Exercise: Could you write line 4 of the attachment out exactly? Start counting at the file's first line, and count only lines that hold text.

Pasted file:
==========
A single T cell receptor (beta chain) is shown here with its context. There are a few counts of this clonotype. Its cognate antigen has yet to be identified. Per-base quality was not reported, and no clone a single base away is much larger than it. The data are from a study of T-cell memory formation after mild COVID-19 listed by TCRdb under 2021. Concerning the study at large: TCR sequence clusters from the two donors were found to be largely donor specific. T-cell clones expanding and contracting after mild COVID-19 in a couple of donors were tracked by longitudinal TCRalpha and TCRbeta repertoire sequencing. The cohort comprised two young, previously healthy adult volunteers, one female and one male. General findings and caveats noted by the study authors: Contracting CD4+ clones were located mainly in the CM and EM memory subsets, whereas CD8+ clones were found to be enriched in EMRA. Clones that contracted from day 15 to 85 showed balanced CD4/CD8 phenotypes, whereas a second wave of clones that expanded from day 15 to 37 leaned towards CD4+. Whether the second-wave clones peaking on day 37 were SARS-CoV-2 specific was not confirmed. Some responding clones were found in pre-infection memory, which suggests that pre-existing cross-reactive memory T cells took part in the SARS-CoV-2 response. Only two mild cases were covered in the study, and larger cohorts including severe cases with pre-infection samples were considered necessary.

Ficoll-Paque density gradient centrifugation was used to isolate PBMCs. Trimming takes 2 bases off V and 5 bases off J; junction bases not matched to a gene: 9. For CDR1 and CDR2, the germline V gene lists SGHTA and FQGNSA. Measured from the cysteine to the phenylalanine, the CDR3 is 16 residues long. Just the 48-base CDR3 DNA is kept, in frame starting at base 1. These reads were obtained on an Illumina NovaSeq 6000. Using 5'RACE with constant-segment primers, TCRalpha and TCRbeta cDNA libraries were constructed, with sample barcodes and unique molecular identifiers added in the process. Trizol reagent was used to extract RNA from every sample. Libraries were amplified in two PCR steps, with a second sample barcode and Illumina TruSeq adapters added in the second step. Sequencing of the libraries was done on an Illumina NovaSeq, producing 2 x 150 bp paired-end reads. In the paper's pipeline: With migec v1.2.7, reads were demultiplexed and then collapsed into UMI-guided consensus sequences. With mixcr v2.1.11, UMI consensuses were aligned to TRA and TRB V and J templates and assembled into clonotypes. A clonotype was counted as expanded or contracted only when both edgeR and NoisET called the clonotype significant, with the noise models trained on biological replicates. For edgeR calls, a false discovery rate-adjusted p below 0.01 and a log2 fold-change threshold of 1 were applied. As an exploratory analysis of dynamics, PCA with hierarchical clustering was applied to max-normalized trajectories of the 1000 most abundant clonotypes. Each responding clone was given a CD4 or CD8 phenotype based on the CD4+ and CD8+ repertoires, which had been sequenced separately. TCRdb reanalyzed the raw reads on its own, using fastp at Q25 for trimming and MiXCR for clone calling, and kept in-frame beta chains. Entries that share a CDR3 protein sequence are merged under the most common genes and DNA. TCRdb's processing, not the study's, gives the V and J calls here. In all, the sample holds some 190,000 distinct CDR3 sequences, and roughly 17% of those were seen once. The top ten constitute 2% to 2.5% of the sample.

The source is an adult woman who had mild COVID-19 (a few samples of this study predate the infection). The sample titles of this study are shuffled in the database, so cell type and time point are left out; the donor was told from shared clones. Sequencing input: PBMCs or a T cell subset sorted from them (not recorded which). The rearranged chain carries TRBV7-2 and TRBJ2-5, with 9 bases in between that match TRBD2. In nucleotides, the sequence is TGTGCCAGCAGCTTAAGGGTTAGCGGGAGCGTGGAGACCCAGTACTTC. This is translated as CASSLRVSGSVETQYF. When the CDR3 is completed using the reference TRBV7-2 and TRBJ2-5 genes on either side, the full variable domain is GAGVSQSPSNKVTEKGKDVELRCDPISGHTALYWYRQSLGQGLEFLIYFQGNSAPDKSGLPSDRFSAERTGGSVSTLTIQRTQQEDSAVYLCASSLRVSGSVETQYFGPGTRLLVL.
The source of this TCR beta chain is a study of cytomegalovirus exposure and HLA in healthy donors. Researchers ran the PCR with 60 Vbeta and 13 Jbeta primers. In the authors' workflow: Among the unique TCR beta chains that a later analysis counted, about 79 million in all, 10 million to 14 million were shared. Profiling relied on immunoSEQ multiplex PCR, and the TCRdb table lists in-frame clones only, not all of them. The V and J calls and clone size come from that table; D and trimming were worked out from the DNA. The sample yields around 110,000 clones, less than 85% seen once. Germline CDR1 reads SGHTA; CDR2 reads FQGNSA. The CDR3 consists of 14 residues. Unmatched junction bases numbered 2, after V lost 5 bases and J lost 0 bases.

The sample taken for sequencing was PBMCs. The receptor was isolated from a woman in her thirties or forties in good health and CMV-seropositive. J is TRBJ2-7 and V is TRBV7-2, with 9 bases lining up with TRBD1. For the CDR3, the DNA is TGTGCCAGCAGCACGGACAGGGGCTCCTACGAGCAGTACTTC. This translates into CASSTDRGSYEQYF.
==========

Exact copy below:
The source of this TCR beta chain is a study of cytomegalovirus exposure and HLA in healthy donors. Researchers ran the PCR with 60 Vbeta and 13 Jbeta primers. In the authors' workflow: Among the unique TCR beta chains that a later analysis counted, about 79 million in all, 10 million to 14 million were shared. Profiling relied on immunoSEQ multiplex PCR, and the TCRdb table lists in-frame clones only, not all of them. The V and J calls and clone size come from that table; D and trimming were worked out from the DNA. The sample yields around 110,000 clones, less than 85% seen once. Germline CDR1 reads SGHTA; CDR2 reads FQGNSA. The CDR3 consists of 14 residues. Unmatched junction bases numbered 2, after V lost 5 bases and J lost 0 bases.